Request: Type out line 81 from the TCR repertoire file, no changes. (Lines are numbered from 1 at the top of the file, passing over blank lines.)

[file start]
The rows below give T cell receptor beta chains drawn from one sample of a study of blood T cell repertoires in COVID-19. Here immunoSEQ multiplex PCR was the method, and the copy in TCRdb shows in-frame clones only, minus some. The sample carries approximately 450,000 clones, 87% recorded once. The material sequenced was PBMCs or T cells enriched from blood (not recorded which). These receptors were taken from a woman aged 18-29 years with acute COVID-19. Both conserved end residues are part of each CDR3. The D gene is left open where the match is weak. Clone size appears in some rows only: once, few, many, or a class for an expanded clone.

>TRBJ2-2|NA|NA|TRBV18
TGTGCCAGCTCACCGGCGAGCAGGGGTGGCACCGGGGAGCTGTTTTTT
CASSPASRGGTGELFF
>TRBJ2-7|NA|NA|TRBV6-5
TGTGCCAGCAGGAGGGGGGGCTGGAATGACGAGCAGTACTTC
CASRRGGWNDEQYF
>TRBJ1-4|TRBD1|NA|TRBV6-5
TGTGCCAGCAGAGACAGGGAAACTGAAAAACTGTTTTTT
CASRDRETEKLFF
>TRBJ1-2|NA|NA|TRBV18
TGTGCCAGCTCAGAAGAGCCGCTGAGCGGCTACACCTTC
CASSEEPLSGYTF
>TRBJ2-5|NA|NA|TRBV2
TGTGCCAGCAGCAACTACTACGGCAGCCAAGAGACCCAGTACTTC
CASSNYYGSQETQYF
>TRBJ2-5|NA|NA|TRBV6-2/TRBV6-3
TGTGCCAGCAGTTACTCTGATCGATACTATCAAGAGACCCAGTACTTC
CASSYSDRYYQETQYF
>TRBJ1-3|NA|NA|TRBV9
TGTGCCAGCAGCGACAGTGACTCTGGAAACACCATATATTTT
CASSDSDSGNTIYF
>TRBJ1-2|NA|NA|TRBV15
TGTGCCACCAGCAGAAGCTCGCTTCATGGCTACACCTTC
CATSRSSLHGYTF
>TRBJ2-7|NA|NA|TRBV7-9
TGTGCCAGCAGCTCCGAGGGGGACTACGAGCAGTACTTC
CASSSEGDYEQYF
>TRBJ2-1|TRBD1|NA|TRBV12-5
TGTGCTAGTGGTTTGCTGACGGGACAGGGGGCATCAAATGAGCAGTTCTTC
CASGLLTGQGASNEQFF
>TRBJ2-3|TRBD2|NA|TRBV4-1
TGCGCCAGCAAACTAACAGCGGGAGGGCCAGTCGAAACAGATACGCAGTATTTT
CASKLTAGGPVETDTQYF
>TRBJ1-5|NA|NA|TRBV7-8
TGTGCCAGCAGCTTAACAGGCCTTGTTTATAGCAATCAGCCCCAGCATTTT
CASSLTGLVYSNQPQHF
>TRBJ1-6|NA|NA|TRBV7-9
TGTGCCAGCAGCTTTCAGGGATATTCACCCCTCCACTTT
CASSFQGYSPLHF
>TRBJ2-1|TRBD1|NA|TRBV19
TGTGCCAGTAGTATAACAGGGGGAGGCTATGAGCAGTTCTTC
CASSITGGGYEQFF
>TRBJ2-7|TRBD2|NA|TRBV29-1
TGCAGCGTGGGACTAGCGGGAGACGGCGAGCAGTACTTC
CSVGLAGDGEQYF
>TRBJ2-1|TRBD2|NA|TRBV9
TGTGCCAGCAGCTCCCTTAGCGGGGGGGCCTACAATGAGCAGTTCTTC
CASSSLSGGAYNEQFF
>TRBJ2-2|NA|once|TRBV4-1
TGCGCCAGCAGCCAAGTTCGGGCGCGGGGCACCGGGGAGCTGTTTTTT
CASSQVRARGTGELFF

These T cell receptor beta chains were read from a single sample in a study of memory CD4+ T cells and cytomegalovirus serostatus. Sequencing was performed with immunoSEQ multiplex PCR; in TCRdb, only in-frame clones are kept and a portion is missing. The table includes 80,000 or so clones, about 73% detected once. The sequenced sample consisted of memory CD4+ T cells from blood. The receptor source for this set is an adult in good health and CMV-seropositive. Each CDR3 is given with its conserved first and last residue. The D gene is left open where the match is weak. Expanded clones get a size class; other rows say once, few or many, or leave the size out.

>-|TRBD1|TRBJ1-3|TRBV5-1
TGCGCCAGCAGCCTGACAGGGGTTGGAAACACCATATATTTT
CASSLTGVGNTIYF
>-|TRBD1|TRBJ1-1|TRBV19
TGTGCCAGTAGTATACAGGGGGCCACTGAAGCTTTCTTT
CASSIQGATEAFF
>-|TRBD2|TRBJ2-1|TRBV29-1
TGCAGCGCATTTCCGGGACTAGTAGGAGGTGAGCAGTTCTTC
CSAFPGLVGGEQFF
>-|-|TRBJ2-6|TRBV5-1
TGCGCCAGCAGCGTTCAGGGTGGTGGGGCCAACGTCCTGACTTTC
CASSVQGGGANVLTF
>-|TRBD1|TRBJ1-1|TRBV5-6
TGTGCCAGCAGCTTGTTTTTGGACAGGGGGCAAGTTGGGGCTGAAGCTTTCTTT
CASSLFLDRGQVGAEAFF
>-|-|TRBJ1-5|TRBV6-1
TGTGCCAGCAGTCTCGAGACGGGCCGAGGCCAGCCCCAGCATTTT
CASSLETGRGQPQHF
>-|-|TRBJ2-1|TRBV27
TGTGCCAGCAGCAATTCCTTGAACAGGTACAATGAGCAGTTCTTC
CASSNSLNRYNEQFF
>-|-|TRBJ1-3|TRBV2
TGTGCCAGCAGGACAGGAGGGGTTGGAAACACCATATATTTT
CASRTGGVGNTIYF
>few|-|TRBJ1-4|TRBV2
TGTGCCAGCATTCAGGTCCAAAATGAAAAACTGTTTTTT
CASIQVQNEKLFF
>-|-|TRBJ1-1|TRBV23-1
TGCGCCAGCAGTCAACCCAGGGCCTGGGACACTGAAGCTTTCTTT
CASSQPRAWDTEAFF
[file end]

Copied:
>-|-|TRBJ1-1|TRBV23-1